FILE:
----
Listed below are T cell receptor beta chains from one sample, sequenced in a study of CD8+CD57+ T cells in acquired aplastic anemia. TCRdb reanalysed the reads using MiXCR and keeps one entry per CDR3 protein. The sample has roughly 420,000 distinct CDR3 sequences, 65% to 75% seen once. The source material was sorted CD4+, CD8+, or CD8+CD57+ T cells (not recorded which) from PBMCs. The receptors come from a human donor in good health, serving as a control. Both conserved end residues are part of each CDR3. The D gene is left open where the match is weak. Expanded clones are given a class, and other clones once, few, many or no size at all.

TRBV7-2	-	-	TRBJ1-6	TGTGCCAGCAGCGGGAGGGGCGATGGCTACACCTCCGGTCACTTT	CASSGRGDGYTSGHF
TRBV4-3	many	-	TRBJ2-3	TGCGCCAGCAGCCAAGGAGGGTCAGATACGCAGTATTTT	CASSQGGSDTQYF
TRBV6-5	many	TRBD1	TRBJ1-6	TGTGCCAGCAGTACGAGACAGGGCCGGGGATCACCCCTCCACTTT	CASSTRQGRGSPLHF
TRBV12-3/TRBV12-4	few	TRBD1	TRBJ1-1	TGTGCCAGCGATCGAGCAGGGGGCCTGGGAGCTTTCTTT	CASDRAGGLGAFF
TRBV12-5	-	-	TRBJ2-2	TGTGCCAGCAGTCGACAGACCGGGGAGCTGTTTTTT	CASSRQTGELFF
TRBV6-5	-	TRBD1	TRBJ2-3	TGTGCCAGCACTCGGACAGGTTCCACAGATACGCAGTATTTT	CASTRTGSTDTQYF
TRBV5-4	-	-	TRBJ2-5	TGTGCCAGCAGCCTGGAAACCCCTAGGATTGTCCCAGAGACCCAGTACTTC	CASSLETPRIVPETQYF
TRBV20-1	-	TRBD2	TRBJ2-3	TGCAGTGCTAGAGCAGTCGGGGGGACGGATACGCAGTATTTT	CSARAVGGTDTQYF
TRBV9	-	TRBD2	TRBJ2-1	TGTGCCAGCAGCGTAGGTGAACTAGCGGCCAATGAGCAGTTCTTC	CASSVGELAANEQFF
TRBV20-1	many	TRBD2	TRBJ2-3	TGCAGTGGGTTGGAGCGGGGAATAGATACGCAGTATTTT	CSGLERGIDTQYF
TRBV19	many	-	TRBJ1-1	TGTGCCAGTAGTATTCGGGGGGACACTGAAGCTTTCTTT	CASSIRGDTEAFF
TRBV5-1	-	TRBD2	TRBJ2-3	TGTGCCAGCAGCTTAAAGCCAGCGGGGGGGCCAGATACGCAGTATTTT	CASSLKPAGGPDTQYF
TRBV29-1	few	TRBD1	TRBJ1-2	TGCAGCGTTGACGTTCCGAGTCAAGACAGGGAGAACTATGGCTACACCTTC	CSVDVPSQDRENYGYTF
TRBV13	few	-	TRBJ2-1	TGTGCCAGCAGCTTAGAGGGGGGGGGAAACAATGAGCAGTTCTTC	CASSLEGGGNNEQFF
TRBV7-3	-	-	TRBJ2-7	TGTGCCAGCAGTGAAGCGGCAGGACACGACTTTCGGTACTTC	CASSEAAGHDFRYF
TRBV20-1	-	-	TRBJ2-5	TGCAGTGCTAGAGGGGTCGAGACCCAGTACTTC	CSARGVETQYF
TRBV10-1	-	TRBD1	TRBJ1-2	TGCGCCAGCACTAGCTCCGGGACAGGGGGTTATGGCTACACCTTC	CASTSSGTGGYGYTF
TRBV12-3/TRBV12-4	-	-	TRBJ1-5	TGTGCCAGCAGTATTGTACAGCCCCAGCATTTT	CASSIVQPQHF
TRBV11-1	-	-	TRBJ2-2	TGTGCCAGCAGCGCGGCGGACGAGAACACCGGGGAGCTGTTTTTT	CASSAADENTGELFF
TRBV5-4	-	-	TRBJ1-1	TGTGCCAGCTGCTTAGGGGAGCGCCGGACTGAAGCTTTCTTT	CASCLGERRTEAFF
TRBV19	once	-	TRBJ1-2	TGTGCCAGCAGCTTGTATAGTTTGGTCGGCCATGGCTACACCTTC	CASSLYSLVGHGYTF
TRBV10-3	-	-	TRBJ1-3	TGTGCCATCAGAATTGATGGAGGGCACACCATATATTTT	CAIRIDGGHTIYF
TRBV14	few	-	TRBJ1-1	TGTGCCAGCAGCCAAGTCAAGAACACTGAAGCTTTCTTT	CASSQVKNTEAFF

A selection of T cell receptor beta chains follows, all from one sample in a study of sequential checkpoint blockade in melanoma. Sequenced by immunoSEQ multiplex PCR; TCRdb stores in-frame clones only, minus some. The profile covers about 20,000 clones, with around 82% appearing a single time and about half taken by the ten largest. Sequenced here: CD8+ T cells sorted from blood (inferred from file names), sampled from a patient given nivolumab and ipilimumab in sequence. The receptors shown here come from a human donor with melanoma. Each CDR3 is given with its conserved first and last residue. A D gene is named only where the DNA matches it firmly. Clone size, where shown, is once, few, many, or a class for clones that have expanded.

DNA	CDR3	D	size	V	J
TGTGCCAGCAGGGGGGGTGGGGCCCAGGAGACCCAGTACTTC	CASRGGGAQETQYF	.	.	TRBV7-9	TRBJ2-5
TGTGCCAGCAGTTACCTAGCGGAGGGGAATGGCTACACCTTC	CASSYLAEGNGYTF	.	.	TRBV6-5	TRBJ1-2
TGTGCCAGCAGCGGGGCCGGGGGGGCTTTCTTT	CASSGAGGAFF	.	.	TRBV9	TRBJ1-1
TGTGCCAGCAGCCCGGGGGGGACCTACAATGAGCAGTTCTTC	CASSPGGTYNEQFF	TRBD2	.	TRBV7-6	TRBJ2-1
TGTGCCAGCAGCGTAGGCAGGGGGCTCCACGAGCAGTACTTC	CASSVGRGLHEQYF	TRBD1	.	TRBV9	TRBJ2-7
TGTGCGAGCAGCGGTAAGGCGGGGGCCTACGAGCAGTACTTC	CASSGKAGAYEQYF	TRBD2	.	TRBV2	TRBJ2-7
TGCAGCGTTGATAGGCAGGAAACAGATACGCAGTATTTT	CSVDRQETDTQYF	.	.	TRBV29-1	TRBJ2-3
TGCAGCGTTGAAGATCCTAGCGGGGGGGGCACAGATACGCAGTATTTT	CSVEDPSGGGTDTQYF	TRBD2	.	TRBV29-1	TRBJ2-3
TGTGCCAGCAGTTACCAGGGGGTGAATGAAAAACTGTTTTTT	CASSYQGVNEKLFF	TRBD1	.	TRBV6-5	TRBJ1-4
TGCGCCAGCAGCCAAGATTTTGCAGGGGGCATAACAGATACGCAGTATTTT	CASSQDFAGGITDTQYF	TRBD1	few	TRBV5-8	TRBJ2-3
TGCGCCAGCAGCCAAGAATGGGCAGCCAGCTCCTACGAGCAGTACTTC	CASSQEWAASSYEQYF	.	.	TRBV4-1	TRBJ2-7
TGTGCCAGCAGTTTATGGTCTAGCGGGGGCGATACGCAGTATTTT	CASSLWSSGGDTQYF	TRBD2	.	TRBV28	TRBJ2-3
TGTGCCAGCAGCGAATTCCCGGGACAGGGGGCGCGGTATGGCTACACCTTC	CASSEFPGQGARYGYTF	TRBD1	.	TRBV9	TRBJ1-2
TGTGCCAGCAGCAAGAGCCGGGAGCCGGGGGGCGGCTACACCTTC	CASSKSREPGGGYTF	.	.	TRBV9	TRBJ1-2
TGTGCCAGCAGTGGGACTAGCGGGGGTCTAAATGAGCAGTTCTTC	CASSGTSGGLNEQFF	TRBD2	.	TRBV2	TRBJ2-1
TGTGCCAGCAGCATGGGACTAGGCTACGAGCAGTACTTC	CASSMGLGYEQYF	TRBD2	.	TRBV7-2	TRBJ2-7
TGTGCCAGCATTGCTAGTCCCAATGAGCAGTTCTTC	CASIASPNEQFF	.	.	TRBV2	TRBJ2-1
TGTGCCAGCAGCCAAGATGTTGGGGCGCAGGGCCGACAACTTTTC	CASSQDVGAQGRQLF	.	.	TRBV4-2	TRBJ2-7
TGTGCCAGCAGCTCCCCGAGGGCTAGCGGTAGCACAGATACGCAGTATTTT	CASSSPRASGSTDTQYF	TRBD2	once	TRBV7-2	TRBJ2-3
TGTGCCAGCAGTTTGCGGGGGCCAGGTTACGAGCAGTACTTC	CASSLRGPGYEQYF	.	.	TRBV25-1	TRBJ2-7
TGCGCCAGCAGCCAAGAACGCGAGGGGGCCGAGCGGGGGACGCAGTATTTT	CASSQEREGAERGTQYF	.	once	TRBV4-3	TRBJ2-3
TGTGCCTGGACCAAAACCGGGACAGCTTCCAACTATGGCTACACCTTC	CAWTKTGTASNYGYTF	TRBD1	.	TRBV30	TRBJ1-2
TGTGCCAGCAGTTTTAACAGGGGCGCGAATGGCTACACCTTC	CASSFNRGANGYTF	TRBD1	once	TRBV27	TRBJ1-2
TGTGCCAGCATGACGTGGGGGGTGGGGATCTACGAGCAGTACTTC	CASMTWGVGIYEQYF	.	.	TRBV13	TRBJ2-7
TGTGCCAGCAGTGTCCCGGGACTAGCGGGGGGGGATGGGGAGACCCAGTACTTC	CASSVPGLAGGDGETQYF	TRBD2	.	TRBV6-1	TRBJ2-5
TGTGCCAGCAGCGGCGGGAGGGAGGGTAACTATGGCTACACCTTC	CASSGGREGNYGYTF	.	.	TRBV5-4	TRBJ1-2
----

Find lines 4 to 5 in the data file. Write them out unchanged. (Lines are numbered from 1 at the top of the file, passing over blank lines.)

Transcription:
TRBV6-5	many	TRBD1	TRBJ1-6	TGTGCCAGCAGTACGAGACAGGGCCGGGGATCACCCCTCCACTTT	CASSTRQGRGSPLHF
TRBV12-3/TRBV12-4	few	TRBD1	TRBJ1-1	TGTGCCAGCGATCGAGCAGGGGGCCTGGGAGCTTTCTTT	CASDRAGGLGAFF